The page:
6. I do feel that North Carolina's current system of judicial elections serves the state well. Election by the people is always the best system for judges because it gives each citizen a voice in deciding who serves on the judiciary and allows for accountability to the electorate. There are other forms of selecting judges that function differently from our current system such as appointments and merit based selections, or nominating committees. These options remove candidates from the influence of campaign contributions and day to day politics. However, in a way it is another form of influence peddling because it becomes political when you consider how appointments are made. Ideally, judges should be insulated from politics and subject only to the law and facts. Unfortunately, in all of the scenarios listed above politics are still involved. Retired Justice Sandra Day O'Connor recently spoke in North Carolina about this very issue and made a pitch for appointing judges as a way to alleviate this issue. Notwithstanding, the truth of the matter is that all methods of selecting judges tend to be imbued with a political element.

7. No.

8. I am a community oriented person who works to give back every day. I teach at Durham Technical Community College in its Criminal Justice Program. I am a member of SALT (Seniors And Law enforcement Together), where I work with senior citizens in making sure that they are educated on issues pertaining to crime and victimization. I have been a mentor with Partners for Youth for over a decade where I provide guidance to young people about activities, education and social skills. In addition, I serve on several nonprofit boards whose objectives are to build a stranger Durham community.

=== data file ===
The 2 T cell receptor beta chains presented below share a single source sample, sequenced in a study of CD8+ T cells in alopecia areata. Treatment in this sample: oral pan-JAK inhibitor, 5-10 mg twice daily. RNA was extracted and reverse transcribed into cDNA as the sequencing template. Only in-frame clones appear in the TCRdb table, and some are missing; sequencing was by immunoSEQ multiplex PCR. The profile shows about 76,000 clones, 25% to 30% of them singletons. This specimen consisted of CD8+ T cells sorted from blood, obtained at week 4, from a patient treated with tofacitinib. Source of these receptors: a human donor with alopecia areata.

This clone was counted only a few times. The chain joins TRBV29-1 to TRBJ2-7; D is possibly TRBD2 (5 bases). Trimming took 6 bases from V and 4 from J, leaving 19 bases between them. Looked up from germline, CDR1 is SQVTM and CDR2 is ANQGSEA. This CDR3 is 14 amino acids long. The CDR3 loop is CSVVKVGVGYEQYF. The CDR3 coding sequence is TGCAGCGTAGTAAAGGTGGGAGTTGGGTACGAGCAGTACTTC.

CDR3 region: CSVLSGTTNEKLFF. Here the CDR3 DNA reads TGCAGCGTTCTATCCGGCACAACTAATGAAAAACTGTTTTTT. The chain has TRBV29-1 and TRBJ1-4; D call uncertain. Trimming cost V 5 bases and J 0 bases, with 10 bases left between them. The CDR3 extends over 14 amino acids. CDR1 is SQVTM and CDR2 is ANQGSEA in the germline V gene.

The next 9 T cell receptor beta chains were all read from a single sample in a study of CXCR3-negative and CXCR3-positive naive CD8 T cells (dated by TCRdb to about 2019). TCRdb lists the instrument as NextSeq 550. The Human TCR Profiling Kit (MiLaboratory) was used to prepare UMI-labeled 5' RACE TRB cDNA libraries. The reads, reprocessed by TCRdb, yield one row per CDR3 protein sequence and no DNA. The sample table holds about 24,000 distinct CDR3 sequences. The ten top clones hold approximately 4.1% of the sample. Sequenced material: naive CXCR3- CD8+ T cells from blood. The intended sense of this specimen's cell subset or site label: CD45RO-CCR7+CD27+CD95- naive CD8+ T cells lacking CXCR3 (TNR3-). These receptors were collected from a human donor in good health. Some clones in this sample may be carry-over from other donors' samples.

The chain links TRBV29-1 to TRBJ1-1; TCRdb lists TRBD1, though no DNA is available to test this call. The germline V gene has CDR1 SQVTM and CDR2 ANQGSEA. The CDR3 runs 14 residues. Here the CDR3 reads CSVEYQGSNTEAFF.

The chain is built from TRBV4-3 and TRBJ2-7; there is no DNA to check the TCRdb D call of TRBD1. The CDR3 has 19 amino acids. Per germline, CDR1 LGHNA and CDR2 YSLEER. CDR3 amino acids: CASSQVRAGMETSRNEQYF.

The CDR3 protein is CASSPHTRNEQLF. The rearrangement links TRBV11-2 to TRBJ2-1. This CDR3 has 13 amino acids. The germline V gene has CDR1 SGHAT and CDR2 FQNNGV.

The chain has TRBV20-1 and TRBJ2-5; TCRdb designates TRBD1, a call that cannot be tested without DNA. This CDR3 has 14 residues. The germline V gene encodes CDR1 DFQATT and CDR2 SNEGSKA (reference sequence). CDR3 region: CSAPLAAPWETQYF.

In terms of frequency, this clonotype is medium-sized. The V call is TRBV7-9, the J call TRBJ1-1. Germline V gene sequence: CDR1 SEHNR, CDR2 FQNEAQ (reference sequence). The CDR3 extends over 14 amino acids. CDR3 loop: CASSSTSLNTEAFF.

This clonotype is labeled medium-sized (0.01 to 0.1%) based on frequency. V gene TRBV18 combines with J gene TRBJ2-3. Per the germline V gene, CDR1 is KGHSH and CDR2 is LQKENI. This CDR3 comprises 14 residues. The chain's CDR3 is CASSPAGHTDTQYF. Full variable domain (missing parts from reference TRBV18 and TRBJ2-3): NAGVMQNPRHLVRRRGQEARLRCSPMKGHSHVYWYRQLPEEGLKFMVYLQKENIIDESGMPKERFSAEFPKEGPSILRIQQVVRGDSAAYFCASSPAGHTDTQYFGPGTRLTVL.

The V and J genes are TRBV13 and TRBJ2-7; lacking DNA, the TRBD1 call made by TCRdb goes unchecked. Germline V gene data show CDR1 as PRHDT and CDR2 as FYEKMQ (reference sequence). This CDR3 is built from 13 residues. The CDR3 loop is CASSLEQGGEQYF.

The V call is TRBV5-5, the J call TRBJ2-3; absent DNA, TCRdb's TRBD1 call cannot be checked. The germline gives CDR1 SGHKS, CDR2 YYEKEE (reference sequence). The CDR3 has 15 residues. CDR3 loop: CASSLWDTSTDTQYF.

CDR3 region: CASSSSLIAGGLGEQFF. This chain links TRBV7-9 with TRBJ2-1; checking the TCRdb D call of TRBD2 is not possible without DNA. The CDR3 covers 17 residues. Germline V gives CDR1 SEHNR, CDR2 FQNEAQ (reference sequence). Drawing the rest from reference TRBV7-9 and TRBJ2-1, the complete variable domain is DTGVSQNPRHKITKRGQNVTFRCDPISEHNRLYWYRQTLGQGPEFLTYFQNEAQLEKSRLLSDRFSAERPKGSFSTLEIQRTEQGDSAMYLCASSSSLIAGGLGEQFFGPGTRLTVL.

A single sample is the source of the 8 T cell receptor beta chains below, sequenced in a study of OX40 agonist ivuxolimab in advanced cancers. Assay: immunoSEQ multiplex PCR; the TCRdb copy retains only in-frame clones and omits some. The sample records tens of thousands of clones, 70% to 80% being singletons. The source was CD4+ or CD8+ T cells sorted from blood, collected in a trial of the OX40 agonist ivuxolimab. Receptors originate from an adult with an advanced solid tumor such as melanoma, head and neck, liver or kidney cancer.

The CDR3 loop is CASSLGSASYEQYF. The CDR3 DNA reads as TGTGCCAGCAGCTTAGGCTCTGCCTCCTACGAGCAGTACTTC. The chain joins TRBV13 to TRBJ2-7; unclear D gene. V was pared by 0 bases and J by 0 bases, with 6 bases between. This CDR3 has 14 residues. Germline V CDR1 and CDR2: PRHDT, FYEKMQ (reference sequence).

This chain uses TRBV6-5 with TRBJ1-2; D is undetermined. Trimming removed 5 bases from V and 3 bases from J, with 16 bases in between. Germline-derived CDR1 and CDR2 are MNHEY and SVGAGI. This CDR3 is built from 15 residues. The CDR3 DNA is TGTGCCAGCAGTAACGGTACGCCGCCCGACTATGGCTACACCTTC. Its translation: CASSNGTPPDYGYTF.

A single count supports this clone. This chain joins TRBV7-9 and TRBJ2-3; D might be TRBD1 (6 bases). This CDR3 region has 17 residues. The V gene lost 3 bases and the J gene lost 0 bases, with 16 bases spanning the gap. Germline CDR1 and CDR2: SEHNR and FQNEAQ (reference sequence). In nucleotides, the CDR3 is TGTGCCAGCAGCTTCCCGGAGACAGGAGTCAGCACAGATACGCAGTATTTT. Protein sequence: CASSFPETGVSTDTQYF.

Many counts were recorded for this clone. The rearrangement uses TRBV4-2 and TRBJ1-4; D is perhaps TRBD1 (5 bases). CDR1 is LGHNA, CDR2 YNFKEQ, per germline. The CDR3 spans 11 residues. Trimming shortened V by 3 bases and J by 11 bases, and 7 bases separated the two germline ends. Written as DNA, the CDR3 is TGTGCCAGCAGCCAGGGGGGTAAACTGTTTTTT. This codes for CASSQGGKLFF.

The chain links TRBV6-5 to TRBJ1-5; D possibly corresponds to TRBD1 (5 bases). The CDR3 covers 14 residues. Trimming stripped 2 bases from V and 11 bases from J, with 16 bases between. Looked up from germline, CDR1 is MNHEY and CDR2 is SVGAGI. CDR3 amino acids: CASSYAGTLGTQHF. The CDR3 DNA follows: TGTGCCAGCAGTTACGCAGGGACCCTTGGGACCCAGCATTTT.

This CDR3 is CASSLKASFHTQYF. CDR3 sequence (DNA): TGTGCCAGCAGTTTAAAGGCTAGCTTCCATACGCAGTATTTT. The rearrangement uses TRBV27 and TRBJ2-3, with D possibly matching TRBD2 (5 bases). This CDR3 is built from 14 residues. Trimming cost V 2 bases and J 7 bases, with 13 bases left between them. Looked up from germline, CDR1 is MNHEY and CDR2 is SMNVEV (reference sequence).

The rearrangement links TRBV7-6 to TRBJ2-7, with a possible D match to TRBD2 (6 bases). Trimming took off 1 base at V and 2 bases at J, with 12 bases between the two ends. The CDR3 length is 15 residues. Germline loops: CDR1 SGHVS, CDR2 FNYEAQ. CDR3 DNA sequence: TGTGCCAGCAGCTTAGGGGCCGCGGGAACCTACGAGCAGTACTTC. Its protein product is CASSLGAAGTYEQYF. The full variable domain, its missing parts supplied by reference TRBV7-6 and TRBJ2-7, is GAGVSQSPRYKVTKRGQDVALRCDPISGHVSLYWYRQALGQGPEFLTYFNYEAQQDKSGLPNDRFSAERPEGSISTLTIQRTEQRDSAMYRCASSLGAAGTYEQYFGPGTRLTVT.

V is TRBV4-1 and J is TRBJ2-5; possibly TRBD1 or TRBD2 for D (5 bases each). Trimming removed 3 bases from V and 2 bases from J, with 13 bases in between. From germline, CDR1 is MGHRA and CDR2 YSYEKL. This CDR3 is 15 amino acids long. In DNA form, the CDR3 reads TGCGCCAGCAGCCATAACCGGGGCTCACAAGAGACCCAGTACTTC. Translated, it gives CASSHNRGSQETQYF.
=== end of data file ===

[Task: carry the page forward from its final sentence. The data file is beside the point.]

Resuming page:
9. A principled stand that I would be willing to take if elected that may cost me popularity points with voters is to actually remove kids from homes that are doing more harm than help to the young person. It is always great to try to keep the child with a parent or family member but sometimes the parent is the problem and can lead to the child being worse off than ever and being led into a life of crime or deprivation. In those circumstances, being with someone that will nurture the child and make sure that their emotional, financial and physical needs are being met are more important than the biological toxicity of an uncaring and absent parent.

10. The main improvement that needs to be made in the juvenile justice system has to do with providing sufficient services for the youth who come into contact with the courts. For instance, the mental health system has failed to keep pace with the need for out of home placements. There are few placements available between home and training schools. This lack of resources results in children being sent off to training schools and institutionalized rather than being treated in the community. Other needed improvements in the juvenile justice system would be the education of officers and other officials as to how to diffuse various situations in certain communities in order to decrease the disproportionate number of minorities in the criminal justice system. As to weaknesses or constraints in the court's handling of juvenile offenders, the biggest issue has to be the lack of resources for the treatment and rehabilitation of youth